Get test integrations under control
Team's test automation often fails when service dependencies are insufficiently managed in testing environments. This problem is exacerbated when organizations migrate to a microservices architecture, as this increases the number of services and therefore the number of integrations each service has. When not managed correctly, these integrations may lead to untestable architectures and halt the overall migration to microservices. Service virtualization is a common technique to help get integrations under control by creating test doubles in the form of stubs and mocks.
Experience with service virtualization
We have been working with test automation since 2006, and began adopting a microservices architecture approach in 2012: we have a long history with this domain. Initially, we started facing issues with testing services in isolation, for the purposes of continuous delivery, and developed a number of battle-tested approaches to solve this problem. Over the years, we have helped multi-billion dollar enterprises with technology departments consisting of thousands of developers and testers tackle this issue in a lean and agile way. We bring our expertise and blueprints to analyze application portfolios, choose early candidates for adoption and scale service virtualization techniques across the board.
Analyze service dependencies
We start by analyzing dependencies of the services under test, as not all dependencies need to be virtualized. In some cases, when dependencies are well-defined and do not handle sensitive data, it makes sense to use real service endpoints. This saves effort on implementing initial stubs and mocks, reduces costs on maintenance in the long run, streamlines continuous delivery pipeline and makes testing more similar to production conditions.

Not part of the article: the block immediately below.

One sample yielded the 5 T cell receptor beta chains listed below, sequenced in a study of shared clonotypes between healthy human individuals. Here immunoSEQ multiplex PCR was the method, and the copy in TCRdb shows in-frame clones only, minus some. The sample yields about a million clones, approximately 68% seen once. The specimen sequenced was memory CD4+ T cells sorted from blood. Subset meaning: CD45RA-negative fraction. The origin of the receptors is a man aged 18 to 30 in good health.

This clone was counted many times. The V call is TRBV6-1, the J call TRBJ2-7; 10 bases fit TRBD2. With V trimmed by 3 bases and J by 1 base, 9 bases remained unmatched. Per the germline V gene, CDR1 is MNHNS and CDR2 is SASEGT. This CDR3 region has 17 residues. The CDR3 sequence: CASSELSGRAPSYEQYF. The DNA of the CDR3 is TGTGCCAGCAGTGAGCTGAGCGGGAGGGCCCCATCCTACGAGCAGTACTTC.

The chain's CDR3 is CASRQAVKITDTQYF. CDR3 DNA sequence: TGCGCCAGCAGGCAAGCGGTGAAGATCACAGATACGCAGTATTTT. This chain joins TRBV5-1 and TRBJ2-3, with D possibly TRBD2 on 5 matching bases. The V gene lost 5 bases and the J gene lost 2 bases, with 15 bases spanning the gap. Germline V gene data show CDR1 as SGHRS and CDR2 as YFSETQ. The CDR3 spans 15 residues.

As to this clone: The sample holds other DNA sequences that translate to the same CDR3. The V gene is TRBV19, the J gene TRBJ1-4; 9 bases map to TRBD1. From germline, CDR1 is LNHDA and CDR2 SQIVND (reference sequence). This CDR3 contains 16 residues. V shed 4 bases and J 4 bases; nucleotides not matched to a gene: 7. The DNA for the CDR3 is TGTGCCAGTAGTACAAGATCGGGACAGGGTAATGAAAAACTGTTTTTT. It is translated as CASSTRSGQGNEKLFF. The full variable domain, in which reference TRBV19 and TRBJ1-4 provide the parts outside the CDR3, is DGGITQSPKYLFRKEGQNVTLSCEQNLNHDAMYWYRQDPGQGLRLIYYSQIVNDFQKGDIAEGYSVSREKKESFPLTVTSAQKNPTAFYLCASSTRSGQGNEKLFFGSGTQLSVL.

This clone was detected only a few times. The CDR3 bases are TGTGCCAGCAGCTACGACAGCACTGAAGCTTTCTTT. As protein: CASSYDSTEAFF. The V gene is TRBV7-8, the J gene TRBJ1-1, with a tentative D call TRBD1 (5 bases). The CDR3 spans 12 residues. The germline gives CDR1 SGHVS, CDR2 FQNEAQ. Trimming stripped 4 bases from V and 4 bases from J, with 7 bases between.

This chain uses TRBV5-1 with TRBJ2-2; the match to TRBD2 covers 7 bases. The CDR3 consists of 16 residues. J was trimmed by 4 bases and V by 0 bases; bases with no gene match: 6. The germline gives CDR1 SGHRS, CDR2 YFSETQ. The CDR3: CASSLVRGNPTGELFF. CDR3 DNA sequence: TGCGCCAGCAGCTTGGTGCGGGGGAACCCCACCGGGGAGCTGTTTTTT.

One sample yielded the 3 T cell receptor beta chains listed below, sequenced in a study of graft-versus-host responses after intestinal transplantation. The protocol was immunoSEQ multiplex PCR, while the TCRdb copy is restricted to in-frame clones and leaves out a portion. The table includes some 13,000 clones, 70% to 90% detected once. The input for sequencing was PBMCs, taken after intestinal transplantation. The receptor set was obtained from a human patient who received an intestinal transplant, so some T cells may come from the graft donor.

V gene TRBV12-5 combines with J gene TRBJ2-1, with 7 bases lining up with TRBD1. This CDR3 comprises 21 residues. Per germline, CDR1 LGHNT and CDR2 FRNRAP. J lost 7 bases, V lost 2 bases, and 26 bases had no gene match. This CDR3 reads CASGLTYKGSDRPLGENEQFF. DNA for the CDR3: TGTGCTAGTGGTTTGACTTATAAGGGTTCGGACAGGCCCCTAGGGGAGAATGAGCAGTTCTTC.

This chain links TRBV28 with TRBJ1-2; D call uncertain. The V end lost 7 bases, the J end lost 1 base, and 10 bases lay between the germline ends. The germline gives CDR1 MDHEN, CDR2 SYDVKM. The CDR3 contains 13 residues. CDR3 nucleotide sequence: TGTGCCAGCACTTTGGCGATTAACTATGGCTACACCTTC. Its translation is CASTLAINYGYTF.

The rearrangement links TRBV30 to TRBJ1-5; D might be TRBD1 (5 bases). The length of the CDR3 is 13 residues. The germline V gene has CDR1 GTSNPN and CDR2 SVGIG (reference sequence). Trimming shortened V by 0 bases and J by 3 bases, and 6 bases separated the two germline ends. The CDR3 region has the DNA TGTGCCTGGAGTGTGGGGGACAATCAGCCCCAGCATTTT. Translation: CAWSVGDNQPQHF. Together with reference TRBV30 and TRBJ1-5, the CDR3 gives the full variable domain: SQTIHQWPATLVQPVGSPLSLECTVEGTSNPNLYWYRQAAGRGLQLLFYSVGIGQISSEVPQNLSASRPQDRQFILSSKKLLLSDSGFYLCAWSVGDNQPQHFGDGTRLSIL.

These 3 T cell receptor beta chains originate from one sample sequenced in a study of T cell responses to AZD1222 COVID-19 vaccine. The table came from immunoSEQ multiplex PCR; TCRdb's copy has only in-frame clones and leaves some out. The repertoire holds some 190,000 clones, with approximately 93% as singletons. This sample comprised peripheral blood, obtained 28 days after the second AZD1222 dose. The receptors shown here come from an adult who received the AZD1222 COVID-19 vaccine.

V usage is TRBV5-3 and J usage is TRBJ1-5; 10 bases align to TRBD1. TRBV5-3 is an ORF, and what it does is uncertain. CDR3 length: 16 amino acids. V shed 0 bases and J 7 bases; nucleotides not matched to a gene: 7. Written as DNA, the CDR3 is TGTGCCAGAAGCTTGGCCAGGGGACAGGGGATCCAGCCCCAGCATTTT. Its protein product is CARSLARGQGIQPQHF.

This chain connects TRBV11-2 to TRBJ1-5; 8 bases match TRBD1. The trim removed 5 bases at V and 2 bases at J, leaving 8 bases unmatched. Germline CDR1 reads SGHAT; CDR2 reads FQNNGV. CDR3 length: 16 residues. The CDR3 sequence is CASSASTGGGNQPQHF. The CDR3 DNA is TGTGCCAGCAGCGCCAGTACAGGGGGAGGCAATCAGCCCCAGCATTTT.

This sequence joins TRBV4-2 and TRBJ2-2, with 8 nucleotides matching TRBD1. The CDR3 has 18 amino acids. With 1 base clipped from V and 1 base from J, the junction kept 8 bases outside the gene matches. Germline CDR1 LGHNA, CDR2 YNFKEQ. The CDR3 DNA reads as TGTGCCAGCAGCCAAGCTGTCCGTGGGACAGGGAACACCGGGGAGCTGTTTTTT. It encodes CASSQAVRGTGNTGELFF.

Implement service virtualization
Service virtualization comes in several slightly different flavors of stubs and mocks, and may be implemented on various levels, from unit testing to service-level functional and performance testing. The common method to implement service virtualization includes a tool that allows recording sessions with real dependencies, and then plays pre-recorded responses during testing time. The tools and techniques may differ in complexity, ranging from simple record-and-replay scenarios to complex programmable replays with changing input and output data, to creation of fully synthetic data and business logic inside test doubles.
Manage test data for dependencies
Similarly to test data management, service virtualization must be maintained after initial implementation. Old recorded sessions should be updated from time to time based on changing data, changing requirements and changing service contracts. When real production dependencies are used for recording, data should be refreshed, tokenized and obfuscated. Regardless of whether synthetic or production data is used, test data management for virtualized dependencies follows the same guiding principles and rules as test data management.
How it works
We prefer a hands-on approach in our engagements from day one. Many clients that we engage with have already implemented some level of test automation. In these cases, our architects and engineers engage with the most challenging applications and services. For these applications, we start by looking at existing test suites implementation, existing integrations and dependencies and data in test datasets.
After we understand the current situation in depth, we make point improvements to bring the most value with the least effort and in the shortest period of time. Once the bleeding has been stopped, we move to long-term improvements in process and tooling, adopt modern techniques across the board and educate client teams to spread the knowledge and know-how within their organization.